New Relic sponsored this post.
Engineering teams are on a constant hunt for increased productivity. Approaches like DevOps and agile are popular among engineering teams as they help to keep things moving forward through dedicated collaboration, communication and goal-setting. While these methodologies can make a difference, there are other barriers to developer productivity that fall outside simple workflows.
The three barriers described below can occur in different aspects of an organization’s operations, but their impacts on developer efficiency and productivity can limit the team’s ability to deliver value to the customer just as much as workflow inefficiencies.
In many cases, the hidden barriers to developer productivity are nagging problems that have gone unaddressed for months or years. The effect of these problems can be easily underestimated or forgotten, but they have a tangible impact on the organization’s performance and bottom line. Additionally, these problems can lead to more foundational issues like reduced morale, staff frustration and increased attrition on engineering teams.
1. Context Switching Between Tools and Platforms
A decade ago, when teams collaborated on a single document, they would take turns working in a single Microsoft Word file. With each revision, the editor would need to make suggestions using tracked changes, attach the updated file to an email and send it to the team. When documents were expected to be shared within a large team or sent through an extensive chain of approvals, this process became cumbersome and often led to mistakes due to version control failures.
Of course, this Microsoft Word example is now a thing of the past. Tools like Google Docs and Microsoft 365 allow multiple editors to comment on and discuss the same document simultaneously, putting collaboration directly where it belongs: in the document itself.
However, the outdated Microsoft Word example offers a relevant analogy for many current developer environments. While tools like GitHub, JIRA, Terminal and Slack each offer value to developer teams, they require developers to switch context between multiple tools. Frequent context switching results in countless hours of distraction, with a dramatic negative effect on developer velocity. The developer’s solution — the Google Docs or Microsoft 365 of engineering tools — are extensible integrated development environments (IDEs), which integrate essential, yet disparate tools into a single workflow.
2. Institutional Knowledge Gaps
What happens when your most experienced developers leave the company? For many companies, this kind of departure takes a tremendous amount of institutional knowledge with them, leaving their replacements to spend hours figuring out how existing code works instead of solving new problems. Before the increase in remote work brought about by COVID-19, this situation was even more pronounced. Institutional knowledge traded hands in hallways and offices, and written documentation did not play a major role in knowledge sharing.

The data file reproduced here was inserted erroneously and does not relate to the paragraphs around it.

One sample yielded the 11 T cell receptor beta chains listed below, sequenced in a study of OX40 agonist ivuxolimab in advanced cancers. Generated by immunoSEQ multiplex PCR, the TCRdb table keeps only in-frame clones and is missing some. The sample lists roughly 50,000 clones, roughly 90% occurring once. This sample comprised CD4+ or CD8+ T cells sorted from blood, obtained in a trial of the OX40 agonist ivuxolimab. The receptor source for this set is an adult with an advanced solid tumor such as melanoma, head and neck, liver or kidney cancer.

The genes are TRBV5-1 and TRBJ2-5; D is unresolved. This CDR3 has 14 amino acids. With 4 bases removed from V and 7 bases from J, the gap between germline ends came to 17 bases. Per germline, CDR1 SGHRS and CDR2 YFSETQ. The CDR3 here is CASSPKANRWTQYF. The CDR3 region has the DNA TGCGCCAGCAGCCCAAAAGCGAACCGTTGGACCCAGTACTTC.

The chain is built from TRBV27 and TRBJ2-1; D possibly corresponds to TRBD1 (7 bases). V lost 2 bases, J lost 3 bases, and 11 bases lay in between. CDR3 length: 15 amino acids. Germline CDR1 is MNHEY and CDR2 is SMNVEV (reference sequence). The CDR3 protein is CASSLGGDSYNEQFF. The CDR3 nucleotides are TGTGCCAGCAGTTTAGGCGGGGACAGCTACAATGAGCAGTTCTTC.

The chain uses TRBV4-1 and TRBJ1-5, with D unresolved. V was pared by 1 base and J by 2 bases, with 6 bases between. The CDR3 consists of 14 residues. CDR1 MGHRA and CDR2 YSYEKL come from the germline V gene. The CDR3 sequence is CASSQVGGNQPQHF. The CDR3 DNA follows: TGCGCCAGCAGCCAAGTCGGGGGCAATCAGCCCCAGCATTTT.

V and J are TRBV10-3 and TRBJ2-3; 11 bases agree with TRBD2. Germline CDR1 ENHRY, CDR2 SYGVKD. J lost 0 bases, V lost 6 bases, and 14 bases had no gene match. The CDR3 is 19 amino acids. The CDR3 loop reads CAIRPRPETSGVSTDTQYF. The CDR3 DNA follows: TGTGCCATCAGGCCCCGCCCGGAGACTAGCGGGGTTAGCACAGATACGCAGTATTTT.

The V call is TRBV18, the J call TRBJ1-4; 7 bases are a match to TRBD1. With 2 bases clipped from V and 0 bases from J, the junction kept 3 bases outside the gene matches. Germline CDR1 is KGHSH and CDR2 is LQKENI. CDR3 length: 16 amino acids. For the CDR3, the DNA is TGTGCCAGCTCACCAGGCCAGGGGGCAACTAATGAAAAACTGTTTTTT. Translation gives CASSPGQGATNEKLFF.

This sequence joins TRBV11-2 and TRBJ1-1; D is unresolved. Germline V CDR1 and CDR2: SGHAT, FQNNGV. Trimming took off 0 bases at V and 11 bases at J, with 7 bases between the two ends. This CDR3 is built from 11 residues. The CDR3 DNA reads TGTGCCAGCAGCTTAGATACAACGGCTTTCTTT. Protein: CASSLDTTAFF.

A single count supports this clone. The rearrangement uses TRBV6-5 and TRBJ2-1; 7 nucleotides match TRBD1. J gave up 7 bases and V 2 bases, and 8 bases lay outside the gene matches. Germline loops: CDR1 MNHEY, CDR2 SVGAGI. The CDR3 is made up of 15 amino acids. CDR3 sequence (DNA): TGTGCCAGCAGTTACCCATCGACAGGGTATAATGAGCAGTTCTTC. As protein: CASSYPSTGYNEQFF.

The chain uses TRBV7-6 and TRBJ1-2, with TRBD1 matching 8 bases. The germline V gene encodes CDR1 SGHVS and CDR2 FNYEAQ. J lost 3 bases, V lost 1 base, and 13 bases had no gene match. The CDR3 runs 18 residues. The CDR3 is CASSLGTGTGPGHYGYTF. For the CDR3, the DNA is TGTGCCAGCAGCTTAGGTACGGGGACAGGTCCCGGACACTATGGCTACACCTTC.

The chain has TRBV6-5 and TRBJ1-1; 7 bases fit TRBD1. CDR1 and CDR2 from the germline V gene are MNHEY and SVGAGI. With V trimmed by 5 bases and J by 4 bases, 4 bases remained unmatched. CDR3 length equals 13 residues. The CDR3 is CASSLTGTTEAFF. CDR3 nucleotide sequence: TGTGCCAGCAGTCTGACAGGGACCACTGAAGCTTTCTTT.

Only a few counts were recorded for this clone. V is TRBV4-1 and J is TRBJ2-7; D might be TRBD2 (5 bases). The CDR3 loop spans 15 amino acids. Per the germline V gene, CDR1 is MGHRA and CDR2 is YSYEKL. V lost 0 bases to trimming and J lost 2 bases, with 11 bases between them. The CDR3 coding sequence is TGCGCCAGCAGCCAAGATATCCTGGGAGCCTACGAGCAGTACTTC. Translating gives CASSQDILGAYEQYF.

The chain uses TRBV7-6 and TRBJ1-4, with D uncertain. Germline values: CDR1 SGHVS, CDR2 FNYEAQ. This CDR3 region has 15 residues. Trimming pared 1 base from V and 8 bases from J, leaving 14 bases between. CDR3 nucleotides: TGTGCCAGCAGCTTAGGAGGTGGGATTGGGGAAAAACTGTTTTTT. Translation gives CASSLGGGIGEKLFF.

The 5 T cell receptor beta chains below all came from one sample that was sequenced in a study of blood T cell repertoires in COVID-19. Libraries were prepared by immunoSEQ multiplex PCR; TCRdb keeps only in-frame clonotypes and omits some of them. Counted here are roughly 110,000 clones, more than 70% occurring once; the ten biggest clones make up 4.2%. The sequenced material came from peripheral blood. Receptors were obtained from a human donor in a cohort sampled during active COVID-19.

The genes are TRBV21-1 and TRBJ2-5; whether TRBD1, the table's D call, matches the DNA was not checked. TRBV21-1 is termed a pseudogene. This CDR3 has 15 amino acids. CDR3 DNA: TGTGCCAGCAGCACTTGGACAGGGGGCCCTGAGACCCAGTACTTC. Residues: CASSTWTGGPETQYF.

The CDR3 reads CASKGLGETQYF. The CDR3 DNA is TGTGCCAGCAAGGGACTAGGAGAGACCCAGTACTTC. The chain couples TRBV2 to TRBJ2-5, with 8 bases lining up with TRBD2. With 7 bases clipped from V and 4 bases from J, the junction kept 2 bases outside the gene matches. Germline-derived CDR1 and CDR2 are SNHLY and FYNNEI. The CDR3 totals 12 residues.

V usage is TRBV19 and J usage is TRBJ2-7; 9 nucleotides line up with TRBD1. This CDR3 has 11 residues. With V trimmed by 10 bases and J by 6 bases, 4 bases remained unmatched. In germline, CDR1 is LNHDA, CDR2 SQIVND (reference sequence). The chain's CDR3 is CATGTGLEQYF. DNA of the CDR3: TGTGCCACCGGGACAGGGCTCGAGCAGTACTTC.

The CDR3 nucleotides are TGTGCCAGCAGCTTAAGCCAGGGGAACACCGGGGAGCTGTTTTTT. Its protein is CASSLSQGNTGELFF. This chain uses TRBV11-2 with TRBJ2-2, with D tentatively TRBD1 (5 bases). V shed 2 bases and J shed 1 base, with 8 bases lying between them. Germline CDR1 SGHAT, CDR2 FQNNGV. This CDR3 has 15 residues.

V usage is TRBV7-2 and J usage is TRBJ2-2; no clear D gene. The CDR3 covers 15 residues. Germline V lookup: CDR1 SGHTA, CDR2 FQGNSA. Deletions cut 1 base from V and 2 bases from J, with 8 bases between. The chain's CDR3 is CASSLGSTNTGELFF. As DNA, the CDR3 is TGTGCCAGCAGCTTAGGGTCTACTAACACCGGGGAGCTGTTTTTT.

With new hybrid work environments and the rise of collaborative tools like Slack or Discord, relevant discussions are now written down and saved in a searchable database. However, these tools were not designed to be knowledge repositories, and it can be difficult, if not impossible, to quickly track down key information when it’s needed.
Organizations must work to preserve institutional knowledge through new approaches to codebases and documentation. Innovative new tools can capture the collaboration and conversation connected to a specific piece of code, attaching it to the code and essentially building an annotated codebase from which new employees can learn.
These tools can also soften the blow when a key employee leaves. While the owner of a piece of code may no longer be at the company, all the discussion about their code will be saved in context as annotations to their codebase, where it’s most helpful to their replacements.
3. Troubleshooting in Context
DevOps practices make it easier for teams to understand the operations of their personnel. However, a lack of visibility into the tech stack itself can limit the benefits of a DevOps approach.
Many developers are limited today by a push-and-pray mentality, deploying code to production without a clear understanding of how it’s performing or how that deployment changed other aspects of performance, like error rate and customer experience. It’s understandable why this happens. If someone is faced with a code review of 1,500 lines of code, it can be tempting to scan it and give a stamp of approval to the entire review. However, even if 1,495 lines of code aren’t critical, the remaining five could have material performance implications.
Developer teams must use in-IDE observability to be able to troubleshoot their tools in context. Making observability and production telemetry an essential part of the developer’s daily workflow will allow teams to immediately assess the impact of changes to their code.
For developer teams, increased velocity and transparency are always worthwhile pursuits. However, it’s important to not maintain a myopic focus on workflows when other nagging problems could be hiding in plain sight.
By making a commitment to production telemetry, developer teams can adopt an objective, data-driven approach to software engineering — saving time and avoiding potentially misguided approaches based on opinions rather than facts. Visibility, transparency and velocity can help engineering teams to meet ever-increasing requirements and provide the best possible business outcomes for their organization.
Photo by Andrea Piacquadio from Pexels.